Both your pump and your Dex have calculated a standard deviation of, roughly, 40, so, based on that, you would, indeed, expect 68% of your BG readings to fall between 71 and 151.
The problem is that expectation is based on the assumption that your BGs are "normally distributed". That just means that you would expect to see a bell shaped curve of evenly distributed BGs around your average. In reality, there's no reason to assume that they are, and if they aren't, that standard deviation doesn't really represent your BGs.
They very well may be, but you have to check to see. It's been awhile since I've downloaded my Dex data but I believe it does show you, graphically, how your BGs are distributed.
Yeah, checked my own Dex data.
Just go to Glucose Distribution and you can see, exactly, how your BGs are distributed, which is what your standard deviation is trying to estimate.
I love the Dex software for really being able to dig into the data and see actualy trends over however many days I want to look at. The only problem is that I could never get my Dex to read accurately with enough consistency to really make the data analysis meaningful.
bsc nailed it for me.
our gadgets strictly use data collected from our blood tests.
I test myself at times when the result will be meaningful to me in terms of action possibilities. I routinely test 1 & 2 hrs pp to determine if I need a correction. I test fasting and premeal for the same reason. I test before, during and after exercise, for instance, to possibly take action to prevent/treat hypos. etc etc etc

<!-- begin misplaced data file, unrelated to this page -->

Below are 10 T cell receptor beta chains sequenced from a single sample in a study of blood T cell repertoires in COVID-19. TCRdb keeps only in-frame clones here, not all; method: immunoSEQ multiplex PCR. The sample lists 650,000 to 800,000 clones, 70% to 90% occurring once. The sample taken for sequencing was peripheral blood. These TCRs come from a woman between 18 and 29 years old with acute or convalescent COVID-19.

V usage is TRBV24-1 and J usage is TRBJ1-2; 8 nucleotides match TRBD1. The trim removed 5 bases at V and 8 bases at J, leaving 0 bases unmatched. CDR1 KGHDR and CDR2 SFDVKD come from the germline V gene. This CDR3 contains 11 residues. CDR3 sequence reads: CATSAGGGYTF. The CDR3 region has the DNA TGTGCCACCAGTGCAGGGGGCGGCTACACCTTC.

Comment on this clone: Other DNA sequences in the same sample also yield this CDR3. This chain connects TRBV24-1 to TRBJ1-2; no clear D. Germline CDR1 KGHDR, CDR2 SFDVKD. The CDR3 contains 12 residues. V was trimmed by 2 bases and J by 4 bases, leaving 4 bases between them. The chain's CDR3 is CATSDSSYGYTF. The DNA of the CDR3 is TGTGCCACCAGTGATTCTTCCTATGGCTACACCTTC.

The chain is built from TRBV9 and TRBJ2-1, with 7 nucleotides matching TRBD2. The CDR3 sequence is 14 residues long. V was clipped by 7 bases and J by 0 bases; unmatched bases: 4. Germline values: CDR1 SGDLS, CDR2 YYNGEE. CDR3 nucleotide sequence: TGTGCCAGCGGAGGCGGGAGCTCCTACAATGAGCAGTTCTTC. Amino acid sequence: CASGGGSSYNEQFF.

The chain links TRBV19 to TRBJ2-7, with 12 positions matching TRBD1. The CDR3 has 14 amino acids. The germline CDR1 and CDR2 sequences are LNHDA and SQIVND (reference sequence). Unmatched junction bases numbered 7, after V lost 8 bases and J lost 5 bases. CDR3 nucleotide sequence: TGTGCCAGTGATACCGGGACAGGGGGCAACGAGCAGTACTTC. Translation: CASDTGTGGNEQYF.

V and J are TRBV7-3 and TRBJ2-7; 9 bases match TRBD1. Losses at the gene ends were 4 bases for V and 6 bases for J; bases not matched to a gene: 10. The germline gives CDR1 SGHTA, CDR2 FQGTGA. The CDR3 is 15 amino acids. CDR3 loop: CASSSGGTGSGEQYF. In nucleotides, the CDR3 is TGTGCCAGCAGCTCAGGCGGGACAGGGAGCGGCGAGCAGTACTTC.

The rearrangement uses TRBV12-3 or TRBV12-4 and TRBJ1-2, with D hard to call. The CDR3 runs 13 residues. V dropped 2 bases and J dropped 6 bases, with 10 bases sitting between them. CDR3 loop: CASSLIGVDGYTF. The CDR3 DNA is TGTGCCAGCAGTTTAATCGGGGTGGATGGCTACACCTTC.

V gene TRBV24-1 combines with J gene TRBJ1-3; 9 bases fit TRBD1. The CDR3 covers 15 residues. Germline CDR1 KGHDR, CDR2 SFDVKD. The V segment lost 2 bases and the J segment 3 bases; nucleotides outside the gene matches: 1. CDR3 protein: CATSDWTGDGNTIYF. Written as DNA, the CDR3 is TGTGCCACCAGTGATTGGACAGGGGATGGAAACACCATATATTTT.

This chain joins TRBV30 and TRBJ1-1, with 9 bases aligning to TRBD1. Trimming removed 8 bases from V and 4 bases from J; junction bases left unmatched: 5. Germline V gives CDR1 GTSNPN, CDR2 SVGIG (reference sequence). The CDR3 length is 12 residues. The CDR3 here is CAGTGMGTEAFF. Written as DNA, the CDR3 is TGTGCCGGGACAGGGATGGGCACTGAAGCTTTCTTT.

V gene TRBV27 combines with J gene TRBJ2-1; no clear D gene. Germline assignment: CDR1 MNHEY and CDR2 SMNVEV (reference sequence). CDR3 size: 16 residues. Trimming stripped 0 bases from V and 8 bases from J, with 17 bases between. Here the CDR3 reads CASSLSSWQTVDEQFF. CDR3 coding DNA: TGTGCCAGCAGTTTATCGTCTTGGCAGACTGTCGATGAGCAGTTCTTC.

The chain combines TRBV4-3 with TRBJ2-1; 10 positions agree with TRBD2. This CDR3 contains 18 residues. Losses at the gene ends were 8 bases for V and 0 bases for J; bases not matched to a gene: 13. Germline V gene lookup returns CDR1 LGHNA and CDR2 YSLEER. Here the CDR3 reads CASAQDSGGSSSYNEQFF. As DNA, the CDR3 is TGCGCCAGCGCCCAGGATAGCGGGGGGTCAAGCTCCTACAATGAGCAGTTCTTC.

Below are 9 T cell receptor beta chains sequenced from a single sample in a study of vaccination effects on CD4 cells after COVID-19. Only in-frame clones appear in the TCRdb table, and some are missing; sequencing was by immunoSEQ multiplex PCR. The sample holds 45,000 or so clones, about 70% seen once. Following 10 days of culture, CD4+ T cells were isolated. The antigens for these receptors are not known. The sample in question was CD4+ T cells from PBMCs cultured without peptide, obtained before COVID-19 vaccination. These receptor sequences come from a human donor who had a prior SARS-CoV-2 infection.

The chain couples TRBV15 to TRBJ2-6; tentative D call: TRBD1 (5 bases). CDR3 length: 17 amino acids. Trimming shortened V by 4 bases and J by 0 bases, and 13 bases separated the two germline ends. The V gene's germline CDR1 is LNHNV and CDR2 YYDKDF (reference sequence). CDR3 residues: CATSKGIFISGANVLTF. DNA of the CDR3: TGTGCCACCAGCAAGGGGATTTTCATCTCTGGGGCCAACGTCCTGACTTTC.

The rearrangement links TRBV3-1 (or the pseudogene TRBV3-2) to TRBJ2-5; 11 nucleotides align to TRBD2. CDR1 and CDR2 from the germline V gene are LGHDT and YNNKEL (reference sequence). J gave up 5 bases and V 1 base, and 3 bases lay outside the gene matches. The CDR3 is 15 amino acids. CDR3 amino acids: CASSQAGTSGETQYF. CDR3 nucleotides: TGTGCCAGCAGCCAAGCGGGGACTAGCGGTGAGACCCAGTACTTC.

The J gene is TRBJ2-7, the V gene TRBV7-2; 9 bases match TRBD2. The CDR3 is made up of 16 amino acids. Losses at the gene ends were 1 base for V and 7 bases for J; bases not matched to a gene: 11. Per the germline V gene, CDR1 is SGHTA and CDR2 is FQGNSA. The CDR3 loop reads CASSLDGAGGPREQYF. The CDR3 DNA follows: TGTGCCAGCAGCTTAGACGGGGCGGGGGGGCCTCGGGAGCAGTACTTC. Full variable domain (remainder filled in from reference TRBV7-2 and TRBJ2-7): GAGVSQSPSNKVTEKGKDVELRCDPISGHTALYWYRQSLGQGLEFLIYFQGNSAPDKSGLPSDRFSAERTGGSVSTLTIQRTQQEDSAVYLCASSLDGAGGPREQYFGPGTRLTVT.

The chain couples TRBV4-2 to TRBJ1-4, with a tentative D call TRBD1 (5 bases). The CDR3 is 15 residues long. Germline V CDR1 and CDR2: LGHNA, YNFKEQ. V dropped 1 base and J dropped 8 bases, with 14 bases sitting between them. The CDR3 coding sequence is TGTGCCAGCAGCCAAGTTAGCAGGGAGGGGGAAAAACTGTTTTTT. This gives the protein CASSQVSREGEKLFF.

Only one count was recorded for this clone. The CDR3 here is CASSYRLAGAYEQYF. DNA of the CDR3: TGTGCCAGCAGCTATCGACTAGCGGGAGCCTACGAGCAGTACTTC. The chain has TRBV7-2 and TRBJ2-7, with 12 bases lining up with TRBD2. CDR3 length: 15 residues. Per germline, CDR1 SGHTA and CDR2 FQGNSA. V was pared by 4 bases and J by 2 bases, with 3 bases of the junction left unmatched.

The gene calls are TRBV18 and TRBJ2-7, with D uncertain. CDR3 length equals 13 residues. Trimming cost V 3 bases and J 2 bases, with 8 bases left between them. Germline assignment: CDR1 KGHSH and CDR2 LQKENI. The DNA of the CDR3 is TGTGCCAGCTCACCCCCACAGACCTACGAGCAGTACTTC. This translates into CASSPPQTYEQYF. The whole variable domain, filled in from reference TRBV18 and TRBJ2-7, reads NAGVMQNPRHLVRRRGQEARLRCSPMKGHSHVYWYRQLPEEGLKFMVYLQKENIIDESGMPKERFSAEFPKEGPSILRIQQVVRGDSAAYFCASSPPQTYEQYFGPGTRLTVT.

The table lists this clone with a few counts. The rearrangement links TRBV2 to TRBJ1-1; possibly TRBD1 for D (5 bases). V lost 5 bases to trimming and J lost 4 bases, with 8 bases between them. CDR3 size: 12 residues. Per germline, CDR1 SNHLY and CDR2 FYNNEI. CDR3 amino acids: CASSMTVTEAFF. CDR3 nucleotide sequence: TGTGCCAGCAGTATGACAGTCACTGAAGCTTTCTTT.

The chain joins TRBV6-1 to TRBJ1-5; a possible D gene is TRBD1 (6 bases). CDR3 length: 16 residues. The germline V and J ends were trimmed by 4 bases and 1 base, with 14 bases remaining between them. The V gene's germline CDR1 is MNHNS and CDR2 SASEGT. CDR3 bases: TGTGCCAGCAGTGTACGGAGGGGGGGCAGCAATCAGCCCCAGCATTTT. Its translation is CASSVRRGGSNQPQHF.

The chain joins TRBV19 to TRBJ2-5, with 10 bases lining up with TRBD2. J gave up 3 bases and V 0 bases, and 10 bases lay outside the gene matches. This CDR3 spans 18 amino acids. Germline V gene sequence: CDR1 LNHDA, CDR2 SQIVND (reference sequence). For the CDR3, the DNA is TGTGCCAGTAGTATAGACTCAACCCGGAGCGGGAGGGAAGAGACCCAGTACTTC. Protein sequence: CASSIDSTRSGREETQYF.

I don't like to use strips when, hours after boluses, I "know" I'm coasting just fine until the next meal.
Doesn't that translate into the pump receiving more highs and lows to calculate with as opposed to non-receiving my on-target "coasting" numbers? Am I making any sense?
...unless you have a CGM, in which case it's more of a stream of data, although the accuracy seems to be a bit questionable?
interesting about questionable data............
another factoid to support my not-ready-to-jump-into-a-CGM position!
but am I making sense re my attempt at logic considering that these are fingersticks?
Well, just accuracy in terms of your BGs is an issue with CGMs. I love mine, but haven't used it in months. It was great to look at trends that i couldn't see because I wasn't testing at those times.
I'll break it out of mothballs again to see what, if anything has changed in my BG profile over the last few months.
I bring up the issue of standard deviations because of the nature of the calculation. That's all it is, a calculation, but the meaning of the number depends so much on the assumptions that have to be made about the data, first, before the standard deviation can tell you anything.